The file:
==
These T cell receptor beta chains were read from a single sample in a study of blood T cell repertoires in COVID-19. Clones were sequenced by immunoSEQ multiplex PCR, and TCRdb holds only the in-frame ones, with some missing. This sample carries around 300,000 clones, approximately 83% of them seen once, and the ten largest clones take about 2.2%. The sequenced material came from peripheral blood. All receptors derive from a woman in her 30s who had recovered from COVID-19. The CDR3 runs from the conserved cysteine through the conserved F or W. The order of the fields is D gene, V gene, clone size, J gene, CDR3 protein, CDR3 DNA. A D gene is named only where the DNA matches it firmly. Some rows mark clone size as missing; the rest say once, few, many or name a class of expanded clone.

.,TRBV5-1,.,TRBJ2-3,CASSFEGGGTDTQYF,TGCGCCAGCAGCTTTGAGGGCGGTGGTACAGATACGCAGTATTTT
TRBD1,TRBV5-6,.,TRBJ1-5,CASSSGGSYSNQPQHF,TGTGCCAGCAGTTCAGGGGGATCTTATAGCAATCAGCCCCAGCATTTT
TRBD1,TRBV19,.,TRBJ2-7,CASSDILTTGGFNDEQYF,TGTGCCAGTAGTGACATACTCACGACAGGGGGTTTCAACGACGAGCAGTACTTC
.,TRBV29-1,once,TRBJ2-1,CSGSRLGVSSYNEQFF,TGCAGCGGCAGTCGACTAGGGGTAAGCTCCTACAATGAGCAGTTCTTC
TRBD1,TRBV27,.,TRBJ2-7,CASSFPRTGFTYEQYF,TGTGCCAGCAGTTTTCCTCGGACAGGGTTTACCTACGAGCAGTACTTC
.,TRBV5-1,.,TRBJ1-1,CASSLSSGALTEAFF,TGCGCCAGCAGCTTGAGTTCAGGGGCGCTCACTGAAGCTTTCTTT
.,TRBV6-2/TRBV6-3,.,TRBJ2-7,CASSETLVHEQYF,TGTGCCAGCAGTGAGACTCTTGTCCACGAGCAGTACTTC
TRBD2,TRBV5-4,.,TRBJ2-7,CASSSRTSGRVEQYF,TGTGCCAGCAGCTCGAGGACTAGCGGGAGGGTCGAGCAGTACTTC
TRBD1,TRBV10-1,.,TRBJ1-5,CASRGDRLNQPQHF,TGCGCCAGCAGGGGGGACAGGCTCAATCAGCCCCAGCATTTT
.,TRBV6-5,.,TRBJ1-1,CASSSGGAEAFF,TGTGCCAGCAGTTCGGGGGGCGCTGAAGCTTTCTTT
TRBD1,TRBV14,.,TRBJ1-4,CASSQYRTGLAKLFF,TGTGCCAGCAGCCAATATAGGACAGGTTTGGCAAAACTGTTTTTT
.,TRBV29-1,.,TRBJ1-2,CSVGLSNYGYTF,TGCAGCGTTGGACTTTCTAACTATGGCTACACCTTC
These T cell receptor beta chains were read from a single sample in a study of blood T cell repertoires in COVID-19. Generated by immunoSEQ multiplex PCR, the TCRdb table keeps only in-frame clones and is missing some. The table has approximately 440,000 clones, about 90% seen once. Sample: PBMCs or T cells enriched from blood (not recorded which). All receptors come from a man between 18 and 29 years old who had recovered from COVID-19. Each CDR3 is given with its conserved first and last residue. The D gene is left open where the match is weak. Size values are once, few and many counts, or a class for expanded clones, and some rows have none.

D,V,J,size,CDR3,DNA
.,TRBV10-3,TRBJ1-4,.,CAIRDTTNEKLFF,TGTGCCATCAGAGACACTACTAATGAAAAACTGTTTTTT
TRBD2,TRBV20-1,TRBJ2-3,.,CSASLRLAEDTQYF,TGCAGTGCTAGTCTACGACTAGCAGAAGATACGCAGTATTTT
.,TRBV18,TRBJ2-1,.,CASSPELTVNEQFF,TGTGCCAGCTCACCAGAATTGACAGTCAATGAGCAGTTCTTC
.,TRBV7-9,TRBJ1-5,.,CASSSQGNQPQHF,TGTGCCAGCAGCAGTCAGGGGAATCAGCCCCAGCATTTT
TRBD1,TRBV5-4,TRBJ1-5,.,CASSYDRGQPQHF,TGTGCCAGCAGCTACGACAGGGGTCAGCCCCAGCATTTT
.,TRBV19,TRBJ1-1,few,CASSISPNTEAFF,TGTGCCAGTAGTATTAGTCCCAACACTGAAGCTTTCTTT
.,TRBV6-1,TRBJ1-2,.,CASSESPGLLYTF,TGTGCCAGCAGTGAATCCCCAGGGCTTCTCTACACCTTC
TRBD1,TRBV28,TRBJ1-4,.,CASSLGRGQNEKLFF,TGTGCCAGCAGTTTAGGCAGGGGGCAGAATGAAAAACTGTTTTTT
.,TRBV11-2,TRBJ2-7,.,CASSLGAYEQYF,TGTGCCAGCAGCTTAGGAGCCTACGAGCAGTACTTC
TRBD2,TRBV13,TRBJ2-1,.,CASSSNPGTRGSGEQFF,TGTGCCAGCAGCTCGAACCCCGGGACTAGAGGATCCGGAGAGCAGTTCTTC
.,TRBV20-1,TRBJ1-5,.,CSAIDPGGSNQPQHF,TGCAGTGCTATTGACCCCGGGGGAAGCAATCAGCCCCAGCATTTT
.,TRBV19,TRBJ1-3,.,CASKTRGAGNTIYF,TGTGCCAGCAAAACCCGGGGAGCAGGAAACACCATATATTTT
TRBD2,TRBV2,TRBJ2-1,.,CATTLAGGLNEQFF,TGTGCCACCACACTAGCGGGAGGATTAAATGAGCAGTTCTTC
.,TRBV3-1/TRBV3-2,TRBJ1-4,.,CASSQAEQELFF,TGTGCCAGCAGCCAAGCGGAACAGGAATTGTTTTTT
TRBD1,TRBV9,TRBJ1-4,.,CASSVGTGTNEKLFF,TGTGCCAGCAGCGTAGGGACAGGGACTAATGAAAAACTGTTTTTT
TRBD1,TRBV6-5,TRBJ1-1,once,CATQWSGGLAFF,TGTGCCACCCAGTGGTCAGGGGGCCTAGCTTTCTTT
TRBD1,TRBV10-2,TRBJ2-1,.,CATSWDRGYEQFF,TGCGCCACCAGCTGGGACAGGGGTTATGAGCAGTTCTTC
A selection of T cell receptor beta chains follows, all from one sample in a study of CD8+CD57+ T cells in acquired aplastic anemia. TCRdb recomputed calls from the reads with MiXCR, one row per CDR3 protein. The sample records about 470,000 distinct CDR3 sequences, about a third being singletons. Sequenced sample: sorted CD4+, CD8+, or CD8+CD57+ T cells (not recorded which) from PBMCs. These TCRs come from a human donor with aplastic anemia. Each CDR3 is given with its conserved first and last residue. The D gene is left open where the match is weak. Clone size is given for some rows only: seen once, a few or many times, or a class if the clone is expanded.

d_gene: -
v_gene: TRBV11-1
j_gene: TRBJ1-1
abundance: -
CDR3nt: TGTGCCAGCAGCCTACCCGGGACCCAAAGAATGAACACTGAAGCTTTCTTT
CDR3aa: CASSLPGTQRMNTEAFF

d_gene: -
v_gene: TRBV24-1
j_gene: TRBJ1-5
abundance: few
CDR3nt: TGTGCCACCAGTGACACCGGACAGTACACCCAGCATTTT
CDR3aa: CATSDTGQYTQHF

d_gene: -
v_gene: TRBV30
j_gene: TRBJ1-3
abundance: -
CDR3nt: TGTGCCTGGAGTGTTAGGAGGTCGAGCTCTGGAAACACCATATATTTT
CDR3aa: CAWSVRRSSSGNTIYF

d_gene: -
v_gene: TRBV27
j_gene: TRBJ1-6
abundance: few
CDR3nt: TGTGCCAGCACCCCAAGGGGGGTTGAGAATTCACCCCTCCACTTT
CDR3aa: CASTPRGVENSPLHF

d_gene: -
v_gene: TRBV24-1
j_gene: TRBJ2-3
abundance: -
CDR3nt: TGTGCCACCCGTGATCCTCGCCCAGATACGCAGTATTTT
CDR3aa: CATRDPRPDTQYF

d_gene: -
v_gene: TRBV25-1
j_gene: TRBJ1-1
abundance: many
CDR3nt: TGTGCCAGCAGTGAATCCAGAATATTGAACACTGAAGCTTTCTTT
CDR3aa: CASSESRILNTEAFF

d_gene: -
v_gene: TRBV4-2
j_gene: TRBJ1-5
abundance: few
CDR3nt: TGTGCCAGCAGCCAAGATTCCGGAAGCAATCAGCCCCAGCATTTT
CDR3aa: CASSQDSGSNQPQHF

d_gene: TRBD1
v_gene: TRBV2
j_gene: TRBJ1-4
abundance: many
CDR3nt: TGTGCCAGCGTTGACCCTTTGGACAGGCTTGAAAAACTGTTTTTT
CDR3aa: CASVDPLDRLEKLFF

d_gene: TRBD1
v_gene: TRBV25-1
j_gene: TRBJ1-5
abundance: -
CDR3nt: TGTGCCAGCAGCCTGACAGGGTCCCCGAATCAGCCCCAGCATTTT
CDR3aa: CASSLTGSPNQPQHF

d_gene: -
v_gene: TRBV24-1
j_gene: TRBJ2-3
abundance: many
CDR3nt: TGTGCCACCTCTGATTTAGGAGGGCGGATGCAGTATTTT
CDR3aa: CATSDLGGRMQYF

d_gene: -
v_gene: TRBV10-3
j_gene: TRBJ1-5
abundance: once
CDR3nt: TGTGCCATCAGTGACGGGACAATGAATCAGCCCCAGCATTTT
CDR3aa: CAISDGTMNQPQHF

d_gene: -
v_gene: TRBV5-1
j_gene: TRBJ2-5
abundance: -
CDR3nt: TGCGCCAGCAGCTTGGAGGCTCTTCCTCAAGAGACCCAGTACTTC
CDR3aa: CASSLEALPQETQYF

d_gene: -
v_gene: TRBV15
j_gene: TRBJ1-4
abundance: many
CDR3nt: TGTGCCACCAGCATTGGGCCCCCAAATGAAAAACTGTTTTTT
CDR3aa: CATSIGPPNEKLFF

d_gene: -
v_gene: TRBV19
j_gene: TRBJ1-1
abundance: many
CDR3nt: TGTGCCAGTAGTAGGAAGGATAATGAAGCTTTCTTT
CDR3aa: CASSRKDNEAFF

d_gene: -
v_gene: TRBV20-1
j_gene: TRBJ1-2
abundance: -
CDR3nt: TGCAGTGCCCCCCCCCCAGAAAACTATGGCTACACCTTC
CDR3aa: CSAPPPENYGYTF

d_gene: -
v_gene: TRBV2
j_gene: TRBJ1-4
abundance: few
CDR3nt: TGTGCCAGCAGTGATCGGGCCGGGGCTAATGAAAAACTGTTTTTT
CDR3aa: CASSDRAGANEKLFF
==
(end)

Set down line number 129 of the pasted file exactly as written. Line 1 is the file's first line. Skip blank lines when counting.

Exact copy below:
CDR3aa: CASSDRAGANEKLFF